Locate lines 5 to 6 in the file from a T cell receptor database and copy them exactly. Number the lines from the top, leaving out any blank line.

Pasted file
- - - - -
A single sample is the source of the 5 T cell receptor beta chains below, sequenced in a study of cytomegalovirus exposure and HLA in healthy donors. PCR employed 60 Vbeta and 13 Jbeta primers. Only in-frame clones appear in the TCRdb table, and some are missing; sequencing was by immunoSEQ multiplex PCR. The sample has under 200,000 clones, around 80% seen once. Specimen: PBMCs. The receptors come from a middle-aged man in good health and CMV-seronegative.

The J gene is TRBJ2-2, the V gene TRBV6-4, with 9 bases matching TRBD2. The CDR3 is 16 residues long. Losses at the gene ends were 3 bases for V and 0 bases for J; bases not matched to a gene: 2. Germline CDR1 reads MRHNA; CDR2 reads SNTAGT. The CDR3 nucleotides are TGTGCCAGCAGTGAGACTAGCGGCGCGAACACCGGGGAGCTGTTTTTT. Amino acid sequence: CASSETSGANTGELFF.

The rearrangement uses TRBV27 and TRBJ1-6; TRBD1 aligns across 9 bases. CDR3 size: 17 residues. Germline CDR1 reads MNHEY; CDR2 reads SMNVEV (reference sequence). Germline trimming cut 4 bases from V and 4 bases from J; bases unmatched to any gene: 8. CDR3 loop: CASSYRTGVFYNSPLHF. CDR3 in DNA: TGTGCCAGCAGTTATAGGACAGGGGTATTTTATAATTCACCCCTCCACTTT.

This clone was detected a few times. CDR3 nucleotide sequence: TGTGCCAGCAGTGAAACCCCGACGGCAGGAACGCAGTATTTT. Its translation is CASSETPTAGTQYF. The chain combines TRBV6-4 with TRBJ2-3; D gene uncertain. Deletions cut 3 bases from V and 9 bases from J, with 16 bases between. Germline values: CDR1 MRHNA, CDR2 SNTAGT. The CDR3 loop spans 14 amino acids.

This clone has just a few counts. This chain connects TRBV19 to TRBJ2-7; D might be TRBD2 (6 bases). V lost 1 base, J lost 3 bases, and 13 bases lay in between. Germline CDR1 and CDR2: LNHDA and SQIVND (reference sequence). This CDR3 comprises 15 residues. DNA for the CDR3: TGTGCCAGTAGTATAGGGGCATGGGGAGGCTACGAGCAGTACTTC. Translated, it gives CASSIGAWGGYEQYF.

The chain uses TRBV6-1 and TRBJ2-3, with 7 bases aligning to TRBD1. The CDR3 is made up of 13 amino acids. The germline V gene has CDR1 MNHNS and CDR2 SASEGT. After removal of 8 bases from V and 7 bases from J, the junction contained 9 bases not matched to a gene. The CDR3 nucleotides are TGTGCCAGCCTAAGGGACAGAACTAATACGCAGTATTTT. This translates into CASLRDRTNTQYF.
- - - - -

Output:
This clone has just a few counts. This chain connects TRBV19 to TRBJ2-7; D might be TRBD2 (6 bases). V lost 1 base, J lost 3 bases, and 13 bases lay in between. Germline CDR1 and CDR2: LNHDA and SQIVND (reference sequence). This CDR3 comprises 15 residues. DNA for the CDR3: TGTGCCAGTAGTATAGGGGCATGGGGAGGCTACGAGCAGTACTTC. Translated, it gives CASSIGAWGGYEQYF.

The chain uses TRBV6-1 and TRBJ2-3, with 7 bases aligning to TRBD1. The CDR3 is made up of 13 amino acids. The germline V gene has CDR1 MNHNS and CDR2 SASEGT. After removal of 8 bases from V and 7 bases from J, the junction contained 9 bases not matched to a gene. The CDR3 nucleotides are TGTGCCAGCCTAAGGGACAGAACTAATACGCAGTATTTT. This translates into CASLRDRTNTQYF.